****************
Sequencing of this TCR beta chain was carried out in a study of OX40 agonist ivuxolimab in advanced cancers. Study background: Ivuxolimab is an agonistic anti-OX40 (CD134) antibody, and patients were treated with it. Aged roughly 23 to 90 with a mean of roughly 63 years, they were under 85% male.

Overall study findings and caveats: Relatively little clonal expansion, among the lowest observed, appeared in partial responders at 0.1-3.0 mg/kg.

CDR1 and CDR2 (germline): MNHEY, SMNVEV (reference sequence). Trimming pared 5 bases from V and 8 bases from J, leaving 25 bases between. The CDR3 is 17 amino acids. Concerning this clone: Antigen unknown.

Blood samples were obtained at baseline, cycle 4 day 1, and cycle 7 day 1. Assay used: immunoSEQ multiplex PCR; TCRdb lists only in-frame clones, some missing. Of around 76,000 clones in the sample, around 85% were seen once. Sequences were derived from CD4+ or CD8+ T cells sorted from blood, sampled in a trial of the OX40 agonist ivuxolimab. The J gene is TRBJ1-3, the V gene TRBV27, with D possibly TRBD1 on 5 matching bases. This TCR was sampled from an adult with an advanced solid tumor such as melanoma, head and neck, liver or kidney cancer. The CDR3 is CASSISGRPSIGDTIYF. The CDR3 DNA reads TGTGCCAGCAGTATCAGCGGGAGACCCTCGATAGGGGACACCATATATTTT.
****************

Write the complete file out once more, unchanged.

Sequencing of this TCR beta chain was carried out in a study of OX40 agonist ivuxolimab in advanced cancers. Study background: Ivuxolimab is an agonistic anti-OX40 (CD134) antibody, and patients were treated with it. Aged roughly 23 to 90 with a mean of roughly 63 years, they were under 85% male.

Overall study findings and caveats: Relatively little clonal expansion, among the lowest observed, appeared in partial responders at 0.1-3.0 mg/kg.

CDR1 and CDR2 (germline): MNHEY, SMNVEV (reference sequence). Trimming pared 5 bases from V and 8 bases from J, leaving 25 bases between. The CDR3 is 17 amino acids. Concerning this clone: Antigen unknown.

Blood samples were obtained at baseline, cycle 4 day 1, and cycle 7 day 1. Assay used: immunoSEQ multiplex PCR; TCRdb lists only in-frame clones, some missing. Of around 76,000 clones in the sample, around 85% were seen once. Sequences were derived from CD4+ or CD8+ T cells sorted from blood, sampled in a trial of the OX40 agonist ivuxolimab. The J gene is TRBJ1-3, the V gene TRBV27, with D possibly TRBD1 on 5 matching bases. This TCR was sampled from an adult with an advanced solid tumor such as melanoma, head and neck, liver or kidney cancer. The CDR3 is CASSISGRPSIGDTIYF. The CDR3 DNA reads TGTGCCAGCAGTATCAGCGGGAGACCCTCGATAGGGGACACCATATATTTT.